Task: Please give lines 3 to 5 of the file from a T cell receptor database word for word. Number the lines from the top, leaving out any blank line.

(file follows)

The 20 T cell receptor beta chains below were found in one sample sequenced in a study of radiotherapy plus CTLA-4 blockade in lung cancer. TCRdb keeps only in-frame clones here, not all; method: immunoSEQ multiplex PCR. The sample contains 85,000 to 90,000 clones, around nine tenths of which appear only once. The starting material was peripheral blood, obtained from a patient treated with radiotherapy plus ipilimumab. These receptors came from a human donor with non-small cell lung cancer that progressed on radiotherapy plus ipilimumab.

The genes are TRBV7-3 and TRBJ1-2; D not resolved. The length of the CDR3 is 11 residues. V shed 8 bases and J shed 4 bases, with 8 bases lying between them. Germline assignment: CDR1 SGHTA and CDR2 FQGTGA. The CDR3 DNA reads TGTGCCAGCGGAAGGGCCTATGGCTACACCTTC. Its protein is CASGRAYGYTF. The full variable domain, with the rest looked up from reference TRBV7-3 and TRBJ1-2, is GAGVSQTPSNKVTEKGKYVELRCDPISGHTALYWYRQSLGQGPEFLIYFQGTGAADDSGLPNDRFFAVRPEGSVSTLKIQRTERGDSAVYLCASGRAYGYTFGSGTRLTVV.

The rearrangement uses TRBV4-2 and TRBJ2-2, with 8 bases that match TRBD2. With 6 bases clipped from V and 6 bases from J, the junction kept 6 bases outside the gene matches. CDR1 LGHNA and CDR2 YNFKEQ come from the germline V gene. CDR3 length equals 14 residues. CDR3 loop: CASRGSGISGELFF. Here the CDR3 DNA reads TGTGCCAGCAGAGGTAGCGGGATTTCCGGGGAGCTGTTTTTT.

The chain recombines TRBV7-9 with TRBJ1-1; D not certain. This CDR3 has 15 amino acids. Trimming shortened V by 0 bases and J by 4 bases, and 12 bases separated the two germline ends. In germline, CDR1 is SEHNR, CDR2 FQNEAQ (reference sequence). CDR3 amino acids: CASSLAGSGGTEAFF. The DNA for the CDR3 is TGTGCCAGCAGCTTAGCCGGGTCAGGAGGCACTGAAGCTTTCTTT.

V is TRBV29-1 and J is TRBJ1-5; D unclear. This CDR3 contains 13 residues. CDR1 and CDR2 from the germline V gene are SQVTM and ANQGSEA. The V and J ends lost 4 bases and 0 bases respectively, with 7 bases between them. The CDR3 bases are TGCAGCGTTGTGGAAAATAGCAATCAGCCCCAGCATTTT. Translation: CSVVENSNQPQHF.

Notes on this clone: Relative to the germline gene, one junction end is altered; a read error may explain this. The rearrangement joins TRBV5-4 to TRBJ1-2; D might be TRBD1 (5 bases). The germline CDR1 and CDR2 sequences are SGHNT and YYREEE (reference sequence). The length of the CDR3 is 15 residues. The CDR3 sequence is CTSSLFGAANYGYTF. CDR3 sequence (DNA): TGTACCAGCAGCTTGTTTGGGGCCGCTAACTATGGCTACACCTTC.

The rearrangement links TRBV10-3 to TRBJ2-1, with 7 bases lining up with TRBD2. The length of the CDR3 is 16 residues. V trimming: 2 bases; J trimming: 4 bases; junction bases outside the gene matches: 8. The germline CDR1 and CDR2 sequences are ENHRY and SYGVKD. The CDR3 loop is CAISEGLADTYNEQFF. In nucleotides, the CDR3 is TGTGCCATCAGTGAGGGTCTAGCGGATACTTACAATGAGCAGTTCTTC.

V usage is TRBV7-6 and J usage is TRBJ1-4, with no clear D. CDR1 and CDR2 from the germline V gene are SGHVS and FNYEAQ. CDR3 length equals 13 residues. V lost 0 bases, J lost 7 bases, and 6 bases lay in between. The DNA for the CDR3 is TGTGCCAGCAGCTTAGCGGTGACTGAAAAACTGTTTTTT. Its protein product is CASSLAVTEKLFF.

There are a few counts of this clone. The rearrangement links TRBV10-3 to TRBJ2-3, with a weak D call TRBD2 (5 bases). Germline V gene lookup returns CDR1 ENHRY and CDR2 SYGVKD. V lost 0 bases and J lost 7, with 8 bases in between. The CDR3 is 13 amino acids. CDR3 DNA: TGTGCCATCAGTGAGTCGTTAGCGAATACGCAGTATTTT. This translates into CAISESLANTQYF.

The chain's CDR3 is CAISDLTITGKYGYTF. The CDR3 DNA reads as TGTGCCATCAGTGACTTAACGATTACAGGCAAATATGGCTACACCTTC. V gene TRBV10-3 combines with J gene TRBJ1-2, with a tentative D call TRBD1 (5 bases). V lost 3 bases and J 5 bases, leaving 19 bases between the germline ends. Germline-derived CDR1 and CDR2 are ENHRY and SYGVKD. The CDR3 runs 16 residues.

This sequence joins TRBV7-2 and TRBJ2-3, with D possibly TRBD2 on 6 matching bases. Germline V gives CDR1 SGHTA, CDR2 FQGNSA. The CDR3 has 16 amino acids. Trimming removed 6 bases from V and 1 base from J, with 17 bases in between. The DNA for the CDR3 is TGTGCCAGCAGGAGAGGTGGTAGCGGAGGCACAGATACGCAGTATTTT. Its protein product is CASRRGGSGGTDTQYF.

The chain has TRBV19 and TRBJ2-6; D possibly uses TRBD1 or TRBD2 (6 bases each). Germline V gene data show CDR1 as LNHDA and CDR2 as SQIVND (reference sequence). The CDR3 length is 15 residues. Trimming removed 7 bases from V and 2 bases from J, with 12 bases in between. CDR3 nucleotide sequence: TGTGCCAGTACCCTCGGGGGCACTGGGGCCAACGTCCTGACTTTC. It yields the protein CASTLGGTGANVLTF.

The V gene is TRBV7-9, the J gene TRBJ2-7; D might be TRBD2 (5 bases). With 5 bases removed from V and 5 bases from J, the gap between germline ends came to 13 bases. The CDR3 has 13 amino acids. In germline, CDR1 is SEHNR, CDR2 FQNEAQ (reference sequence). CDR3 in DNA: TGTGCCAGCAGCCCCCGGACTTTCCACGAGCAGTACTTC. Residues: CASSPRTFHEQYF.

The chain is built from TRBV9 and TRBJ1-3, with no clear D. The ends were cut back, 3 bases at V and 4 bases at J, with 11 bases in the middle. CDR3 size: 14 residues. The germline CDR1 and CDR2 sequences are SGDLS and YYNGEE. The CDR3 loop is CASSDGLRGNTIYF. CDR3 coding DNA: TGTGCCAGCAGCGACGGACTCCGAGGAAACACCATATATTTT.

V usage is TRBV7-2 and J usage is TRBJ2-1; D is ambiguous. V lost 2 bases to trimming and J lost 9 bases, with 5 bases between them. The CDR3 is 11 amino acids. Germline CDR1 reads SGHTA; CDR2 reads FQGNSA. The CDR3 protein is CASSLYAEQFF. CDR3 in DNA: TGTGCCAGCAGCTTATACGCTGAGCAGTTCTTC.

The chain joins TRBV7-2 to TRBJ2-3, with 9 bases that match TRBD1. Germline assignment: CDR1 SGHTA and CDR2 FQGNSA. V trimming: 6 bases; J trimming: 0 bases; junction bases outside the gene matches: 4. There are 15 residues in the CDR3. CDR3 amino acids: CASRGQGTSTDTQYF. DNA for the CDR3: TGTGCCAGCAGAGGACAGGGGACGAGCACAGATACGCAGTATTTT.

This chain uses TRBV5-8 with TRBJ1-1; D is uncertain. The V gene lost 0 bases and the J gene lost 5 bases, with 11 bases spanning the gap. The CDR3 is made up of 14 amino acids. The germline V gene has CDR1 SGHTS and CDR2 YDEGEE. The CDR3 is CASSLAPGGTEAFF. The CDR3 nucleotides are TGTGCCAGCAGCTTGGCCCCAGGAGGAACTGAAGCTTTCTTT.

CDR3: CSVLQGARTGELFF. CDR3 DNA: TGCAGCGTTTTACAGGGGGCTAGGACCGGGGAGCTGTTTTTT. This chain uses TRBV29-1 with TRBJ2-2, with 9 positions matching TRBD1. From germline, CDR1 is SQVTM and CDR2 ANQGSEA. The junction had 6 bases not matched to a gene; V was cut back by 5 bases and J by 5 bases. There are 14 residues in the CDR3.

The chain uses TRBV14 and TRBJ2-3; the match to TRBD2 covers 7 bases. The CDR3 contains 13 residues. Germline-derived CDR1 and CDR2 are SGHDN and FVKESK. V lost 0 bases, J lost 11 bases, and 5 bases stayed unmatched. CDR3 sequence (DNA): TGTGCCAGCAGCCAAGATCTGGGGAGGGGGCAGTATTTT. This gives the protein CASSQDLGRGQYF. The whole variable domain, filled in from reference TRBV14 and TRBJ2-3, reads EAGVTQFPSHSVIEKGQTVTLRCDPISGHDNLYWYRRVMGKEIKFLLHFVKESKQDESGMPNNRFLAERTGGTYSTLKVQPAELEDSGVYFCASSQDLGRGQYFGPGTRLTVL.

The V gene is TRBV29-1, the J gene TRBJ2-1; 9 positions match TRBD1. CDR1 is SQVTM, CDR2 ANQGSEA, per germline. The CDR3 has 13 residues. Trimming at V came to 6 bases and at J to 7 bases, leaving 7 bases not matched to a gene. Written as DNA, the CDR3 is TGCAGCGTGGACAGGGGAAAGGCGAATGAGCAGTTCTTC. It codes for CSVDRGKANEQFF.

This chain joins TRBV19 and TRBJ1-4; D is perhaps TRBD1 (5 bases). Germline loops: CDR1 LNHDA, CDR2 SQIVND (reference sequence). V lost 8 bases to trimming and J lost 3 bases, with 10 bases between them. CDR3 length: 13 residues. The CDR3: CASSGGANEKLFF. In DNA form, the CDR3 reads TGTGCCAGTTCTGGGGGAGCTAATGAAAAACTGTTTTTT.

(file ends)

The rearrangement uses TRBV4-2 and TRBJ2-2, with 8 bases that match TRBD2. With 6 bases clipped from V and 6 bases from J, the junction kept 6 bases outside the gene matches. CDR1 LGHNA and CDR2 YNFKEQ come from the germline V gene. CDR3 length equals 14 residues. CDR3 loop: CASRGSGISGELFF. Here the CDR3 DNA reads TGTGCCAGCAGAGGTAGCGGGATTTCCGGGGAGCTGTTTTTT.

The chain recombines TRBV7-9 with TRBJ1-1; D not certain. This CDR3 has 15 amino acids. Trimming shortened V by 0 bases and J by 4 bases, and 12 bases separated the two germline ends. In germline, CDR1 is SEHNR, CDR2 FQNEAQ (reference sequence). CDR3 amino acids: CASSLAGSGGTEAFF. The DNA for the CDR3 is TGTGCCAGCAGCTTAGCCGGGTCAGGAGGCACTGAAGCTTTCTTT.

V is TRBV29-1 and J is TRBJ1-5; D unclear. This CDR3 contains 13 residues. CDR1 and CDR2 from the germline V gene are SQVTM and ANQGSEA. The V and J ends lost 4 bases and 0 bases respectively, with 7 bases between them. The CDR3 bases are TGCAGCGTTGTGGAAAATAGCAATCAGCCCCAGCATTTT. Translation: CSVVENSNQPQHF.